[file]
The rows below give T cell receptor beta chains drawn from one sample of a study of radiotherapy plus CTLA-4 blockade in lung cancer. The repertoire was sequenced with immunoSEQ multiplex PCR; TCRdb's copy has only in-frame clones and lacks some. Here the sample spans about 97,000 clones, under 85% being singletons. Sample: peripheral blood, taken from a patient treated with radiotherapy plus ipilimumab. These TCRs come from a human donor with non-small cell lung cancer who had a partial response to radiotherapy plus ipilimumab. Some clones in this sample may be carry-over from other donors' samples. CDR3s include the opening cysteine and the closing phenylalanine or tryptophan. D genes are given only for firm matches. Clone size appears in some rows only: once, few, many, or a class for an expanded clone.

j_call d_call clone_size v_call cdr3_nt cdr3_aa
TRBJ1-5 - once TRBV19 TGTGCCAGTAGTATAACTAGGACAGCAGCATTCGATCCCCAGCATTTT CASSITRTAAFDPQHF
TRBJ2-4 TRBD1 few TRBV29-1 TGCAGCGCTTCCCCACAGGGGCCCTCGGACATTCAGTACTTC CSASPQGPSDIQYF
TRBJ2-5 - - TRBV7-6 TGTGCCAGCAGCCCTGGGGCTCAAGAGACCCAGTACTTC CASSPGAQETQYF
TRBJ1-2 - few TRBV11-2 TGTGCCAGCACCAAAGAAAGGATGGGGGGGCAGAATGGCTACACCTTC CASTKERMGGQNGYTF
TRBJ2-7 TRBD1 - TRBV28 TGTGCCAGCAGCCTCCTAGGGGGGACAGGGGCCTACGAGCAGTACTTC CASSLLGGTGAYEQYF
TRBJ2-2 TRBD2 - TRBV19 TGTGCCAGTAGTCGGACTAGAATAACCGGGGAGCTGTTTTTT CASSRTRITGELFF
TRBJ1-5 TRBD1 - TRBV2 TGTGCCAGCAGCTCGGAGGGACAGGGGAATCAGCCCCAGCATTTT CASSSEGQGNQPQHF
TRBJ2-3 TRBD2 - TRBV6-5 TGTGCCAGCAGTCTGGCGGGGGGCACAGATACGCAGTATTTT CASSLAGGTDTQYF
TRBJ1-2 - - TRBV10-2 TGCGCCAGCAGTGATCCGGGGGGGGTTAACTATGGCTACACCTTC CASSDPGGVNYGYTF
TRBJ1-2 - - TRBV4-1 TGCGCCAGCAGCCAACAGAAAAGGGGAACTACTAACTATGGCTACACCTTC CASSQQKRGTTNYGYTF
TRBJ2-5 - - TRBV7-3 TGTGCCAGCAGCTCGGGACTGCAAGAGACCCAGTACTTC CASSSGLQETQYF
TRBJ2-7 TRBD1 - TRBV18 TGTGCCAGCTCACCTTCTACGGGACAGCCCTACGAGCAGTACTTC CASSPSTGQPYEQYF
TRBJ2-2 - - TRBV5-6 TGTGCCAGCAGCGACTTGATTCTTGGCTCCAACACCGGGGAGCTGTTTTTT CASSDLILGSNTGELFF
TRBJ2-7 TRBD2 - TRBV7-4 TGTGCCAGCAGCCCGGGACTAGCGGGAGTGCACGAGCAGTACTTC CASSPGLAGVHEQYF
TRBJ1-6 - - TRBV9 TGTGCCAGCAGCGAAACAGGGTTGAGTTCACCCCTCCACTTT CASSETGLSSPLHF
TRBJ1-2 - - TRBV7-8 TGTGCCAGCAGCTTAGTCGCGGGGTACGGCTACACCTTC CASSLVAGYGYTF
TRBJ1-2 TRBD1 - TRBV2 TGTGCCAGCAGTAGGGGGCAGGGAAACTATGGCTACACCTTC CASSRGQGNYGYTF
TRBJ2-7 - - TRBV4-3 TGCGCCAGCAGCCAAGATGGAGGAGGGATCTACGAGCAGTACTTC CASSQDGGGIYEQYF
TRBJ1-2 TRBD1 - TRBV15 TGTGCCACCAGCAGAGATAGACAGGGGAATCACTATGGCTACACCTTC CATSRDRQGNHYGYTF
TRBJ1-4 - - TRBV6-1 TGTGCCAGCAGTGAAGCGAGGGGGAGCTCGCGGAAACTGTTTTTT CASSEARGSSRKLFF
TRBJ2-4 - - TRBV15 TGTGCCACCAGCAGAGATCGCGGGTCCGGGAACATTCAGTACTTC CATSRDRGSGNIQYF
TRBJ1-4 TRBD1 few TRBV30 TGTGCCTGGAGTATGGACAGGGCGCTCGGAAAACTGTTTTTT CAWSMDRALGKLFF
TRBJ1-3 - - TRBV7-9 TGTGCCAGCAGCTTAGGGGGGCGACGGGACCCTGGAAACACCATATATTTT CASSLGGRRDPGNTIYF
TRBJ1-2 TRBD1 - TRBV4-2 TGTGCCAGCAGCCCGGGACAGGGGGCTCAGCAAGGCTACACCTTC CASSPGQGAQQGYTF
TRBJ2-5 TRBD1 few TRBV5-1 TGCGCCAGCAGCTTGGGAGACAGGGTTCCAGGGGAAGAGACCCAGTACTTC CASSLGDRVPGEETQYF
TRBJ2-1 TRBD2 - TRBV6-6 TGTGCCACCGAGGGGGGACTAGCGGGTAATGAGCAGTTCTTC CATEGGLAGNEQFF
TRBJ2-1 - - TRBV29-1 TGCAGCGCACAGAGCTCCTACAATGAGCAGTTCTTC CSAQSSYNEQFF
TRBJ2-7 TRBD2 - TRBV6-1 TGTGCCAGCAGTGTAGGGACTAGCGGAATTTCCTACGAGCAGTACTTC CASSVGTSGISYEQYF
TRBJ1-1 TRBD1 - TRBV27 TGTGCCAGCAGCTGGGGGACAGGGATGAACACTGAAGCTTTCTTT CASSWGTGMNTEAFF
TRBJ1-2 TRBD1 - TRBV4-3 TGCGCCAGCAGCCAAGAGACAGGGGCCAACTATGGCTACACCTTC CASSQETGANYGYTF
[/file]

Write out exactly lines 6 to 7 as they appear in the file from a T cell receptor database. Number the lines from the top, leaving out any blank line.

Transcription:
TRBJ1-2 - few TRBV11-2 TGTGCCAGCACCAAAGAAAGGATGGGGGGGCAGAATGGCTACACCTTC CASTKERMGGQNGYTF
TRBJ2-7 TRBD1 - TRBV28 TGTGCCAGCAGCCTCCTAGGGGGGACAGGGGCCTACGAGCAGTACTTC CASSLLGGTGAYEQYF